Dr. Pedro León Pérez is our new Health Programs Manager. He brings with him 15 years of experience working at the Ministry of Health of Nicaragua -both at the local and national level-, as well as 15 years working in the nonprofit sector for the wellbeing of children.
Scroll down to learn more about him.
What moved you to work on the health sector?
From a very young age, I learned about the difficulties and limitations that people with disabilities experience, and working for the health and well-being of a child with a disability, providing them with the attention and stimulation they need to develop their life potential, has given me so much satisfaction. both professionally and in my spiritual growth. I am committed to service, in particular, those people who are in conditions of greater vulnerability, who have traditionally been excluded or who do not have the opportunity to access better living conditions.
What are your impressions on community leaders (Health Promoters, Volunteer mothers, WASH promoters, etc)?
Something that impresses me a lot is that community leaders mobilize you to action! They motivate and encourage others to achieve common objectives for local health, and inject their energy and commitment to us to develop the necessary collaborative work, which allows for changes and the development of healthy practices at the family and community level. Something very important is that they promote community knowledge and strengthen individual but also collective knowledge and capacities to improve health in their territories.
What are some of the challenges you perceive in the development of AMOS work plans in the communities where we serve?
• It is necessary to generate concrete evidence about the results that the community –with the support of AMOS– is achieving in the territories where we work.
• It will be fundamental that we promote new leaderships (including youth) that motivate communities to participate — in an organized and sustained manner— in their own development and improvement of community health.
• The effects of climate change can generate prolonged dry periods and affect crops, which can increase the levels of child malnutrition or floods can affect water sources and create conditions for an increase in water-borne diseases in the population.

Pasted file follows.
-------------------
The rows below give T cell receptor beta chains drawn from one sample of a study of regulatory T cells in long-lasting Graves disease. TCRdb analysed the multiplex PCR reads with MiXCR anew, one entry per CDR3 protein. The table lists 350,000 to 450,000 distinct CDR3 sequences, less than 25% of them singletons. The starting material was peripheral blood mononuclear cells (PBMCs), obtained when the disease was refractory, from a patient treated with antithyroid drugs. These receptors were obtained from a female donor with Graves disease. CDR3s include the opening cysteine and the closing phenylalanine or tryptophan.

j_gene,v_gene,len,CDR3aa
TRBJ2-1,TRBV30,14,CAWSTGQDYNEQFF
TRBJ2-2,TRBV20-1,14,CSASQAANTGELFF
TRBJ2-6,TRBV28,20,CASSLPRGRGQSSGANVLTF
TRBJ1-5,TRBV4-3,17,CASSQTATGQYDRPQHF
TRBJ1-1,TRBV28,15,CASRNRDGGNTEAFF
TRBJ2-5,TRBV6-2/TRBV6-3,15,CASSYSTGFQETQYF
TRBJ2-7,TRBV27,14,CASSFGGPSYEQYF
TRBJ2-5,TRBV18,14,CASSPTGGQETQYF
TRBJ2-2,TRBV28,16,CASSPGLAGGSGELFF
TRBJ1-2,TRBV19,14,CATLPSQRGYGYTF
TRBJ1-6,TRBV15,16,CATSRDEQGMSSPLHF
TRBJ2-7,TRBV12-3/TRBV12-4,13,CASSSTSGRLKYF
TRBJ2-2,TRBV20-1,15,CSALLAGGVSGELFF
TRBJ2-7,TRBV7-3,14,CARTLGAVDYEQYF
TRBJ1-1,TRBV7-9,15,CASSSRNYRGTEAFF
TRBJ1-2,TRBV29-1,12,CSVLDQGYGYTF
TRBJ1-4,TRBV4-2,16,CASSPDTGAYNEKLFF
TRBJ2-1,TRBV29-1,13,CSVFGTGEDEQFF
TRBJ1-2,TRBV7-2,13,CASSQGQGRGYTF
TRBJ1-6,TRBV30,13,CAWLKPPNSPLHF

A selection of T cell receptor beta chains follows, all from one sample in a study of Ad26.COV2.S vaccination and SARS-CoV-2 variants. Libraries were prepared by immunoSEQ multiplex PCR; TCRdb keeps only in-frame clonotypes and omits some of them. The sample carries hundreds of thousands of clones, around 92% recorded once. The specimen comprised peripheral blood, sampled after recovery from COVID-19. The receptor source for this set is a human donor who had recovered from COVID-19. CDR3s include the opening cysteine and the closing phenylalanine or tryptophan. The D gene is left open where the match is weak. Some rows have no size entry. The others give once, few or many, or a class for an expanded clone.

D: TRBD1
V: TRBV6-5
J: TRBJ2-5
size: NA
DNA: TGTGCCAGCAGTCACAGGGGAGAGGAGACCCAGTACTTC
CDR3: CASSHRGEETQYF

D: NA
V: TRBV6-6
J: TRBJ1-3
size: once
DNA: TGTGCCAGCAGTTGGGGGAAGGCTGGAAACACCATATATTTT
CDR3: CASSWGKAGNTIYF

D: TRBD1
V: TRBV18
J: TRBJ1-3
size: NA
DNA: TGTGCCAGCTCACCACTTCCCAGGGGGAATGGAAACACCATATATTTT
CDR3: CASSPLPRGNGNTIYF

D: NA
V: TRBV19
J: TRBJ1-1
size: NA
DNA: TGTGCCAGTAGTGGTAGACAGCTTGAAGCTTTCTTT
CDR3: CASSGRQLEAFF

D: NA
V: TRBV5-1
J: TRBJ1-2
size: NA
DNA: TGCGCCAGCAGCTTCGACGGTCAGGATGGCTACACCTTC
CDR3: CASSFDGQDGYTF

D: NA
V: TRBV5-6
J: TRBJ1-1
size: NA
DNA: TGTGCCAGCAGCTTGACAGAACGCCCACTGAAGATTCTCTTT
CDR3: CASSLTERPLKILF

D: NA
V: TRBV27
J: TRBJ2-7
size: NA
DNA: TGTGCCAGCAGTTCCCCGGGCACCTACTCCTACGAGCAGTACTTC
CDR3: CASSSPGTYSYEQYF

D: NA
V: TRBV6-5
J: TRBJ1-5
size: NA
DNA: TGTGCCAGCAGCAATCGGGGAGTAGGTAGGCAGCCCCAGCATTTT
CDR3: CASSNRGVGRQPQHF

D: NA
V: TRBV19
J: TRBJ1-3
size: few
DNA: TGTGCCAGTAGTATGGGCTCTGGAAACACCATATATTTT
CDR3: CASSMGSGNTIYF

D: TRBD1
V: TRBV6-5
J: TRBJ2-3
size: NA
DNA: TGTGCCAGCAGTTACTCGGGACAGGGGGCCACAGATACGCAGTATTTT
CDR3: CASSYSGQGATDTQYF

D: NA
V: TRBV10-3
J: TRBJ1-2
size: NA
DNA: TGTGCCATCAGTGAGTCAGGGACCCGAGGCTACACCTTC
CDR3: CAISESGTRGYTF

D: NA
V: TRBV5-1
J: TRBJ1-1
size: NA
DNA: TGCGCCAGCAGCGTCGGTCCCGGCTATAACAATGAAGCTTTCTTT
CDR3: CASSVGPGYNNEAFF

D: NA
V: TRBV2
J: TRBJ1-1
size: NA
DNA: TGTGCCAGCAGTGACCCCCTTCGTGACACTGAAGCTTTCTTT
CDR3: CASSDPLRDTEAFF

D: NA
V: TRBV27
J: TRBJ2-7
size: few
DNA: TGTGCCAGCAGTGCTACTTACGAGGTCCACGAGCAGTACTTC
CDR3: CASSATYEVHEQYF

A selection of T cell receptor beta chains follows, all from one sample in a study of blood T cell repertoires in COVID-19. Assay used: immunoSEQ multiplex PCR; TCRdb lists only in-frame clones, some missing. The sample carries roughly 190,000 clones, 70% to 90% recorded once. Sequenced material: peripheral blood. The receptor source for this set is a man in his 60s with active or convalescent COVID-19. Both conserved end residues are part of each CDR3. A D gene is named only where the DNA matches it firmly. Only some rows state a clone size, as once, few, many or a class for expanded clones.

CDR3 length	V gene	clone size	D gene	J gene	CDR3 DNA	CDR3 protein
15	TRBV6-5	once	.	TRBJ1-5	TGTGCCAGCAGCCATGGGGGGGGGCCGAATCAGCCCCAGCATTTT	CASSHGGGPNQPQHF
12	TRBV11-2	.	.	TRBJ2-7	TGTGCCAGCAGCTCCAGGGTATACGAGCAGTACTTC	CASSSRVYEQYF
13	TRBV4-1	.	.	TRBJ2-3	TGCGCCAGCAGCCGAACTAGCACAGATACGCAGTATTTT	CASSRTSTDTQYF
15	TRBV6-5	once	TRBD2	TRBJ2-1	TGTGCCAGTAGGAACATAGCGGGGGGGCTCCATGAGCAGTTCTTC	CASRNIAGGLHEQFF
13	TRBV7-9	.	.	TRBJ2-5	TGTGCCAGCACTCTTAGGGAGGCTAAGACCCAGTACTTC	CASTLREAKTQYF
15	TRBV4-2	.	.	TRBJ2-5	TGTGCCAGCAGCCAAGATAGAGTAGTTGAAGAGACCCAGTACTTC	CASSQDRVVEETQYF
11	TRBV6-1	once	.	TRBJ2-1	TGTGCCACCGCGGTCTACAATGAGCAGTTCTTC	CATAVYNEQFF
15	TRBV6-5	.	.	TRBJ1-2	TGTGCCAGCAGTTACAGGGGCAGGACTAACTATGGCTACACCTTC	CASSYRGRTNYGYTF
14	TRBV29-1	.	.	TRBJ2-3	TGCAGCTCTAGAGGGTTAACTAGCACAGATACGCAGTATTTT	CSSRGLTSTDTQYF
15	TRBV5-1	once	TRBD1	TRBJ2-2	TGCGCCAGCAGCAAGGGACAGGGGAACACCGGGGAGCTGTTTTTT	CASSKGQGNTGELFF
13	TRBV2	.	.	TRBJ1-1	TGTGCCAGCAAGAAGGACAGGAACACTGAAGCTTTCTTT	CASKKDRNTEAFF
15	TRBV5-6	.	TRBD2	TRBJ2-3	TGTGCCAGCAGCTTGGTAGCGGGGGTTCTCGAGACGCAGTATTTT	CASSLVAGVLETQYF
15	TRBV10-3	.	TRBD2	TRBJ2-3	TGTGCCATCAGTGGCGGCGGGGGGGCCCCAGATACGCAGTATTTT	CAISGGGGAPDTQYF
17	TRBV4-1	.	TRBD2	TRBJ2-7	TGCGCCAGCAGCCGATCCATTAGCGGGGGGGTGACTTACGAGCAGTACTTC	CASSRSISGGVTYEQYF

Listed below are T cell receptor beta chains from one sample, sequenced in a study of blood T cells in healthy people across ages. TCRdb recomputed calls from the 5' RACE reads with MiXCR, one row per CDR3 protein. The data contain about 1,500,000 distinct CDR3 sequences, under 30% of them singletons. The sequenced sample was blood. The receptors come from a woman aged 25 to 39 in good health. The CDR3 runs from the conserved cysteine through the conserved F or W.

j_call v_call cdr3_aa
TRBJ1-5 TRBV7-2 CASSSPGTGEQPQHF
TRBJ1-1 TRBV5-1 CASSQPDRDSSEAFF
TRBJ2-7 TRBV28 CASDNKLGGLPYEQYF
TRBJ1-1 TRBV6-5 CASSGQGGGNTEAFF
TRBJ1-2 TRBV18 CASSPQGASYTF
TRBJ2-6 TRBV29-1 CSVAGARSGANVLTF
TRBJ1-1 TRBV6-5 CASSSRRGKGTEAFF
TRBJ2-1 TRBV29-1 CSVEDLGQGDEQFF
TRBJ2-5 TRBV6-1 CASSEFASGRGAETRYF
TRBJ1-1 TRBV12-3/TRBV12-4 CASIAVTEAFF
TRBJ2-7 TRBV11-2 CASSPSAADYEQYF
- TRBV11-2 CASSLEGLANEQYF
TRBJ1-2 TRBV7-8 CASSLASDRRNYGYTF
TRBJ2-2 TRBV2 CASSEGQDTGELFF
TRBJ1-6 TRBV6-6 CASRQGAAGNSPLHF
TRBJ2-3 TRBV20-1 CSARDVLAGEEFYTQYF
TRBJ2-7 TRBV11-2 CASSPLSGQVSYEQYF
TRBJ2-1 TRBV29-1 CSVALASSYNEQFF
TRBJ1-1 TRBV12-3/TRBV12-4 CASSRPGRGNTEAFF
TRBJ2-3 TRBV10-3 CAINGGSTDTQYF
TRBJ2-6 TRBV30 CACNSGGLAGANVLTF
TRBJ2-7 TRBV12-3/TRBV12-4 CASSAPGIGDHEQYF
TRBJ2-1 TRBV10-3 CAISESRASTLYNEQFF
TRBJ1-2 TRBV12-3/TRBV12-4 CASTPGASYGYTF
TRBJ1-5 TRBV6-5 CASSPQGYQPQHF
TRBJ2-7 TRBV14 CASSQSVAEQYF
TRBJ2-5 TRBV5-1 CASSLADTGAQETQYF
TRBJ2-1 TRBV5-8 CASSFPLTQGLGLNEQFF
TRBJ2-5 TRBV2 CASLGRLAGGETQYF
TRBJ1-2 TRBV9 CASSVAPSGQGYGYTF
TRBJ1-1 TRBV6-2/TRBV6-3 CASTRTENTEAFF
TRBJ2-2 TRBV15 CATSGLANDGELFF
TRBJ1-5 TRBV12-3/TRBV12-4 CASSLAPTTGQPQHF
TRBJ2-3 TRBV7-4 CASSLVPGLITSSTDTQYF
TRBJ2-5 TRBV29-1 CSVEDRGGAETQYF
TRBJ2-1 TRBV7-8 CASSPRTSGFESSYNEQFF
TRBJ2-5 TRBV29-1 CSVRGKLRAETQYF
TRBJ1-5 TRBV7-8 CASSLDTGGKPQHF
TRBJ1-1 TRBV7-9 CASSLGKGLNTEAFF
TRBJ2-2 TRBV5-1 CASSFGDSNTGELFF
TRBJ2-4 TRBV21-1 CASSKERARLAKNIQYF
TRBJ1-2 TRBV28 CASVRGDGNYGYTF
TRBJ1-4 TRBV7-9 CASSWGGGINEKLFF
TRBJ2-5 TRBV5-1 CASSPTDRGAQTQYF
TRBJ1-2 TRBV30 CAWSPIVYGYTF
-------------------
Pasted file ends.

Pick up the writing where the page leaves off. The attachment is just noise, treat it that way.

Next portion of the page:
What are the strengths that you have found in community organization in villages where we serve? How do you hope to build on those strengths?
• An excellent network of community health promoters organized, articulated, well coordinated with local authorities and with up-to-date skills and knowledge to address the main local health problems;
• A high social and Christian commitment to promote the well-being of others and the health of the population most in need in the communities;
• A solid community structure (local health committees) that works with and for the community, on issues of prevention and attention to priority health problems, with significant youth participation and recognition of the active participation of women.
• Attitude of service and commitment to other people (mainly those most in need) based on faith and values such as solidarity, respect, collaborative work and love for the people we serve.
We will continue working to strengthen the capacities and leadership of local leaders in highly vulnerable rural areas, so that they can provide primary care to people who belong to pregnant women, children under 5 years-old and patients with chronic diseases. This can save lives…And this is precisely why health promoters work with faith and devotion in their communities. Together, we will continue on this mission to bring health and hope for all.Dr. Pedro Pérez, AMOS Health Programs Manager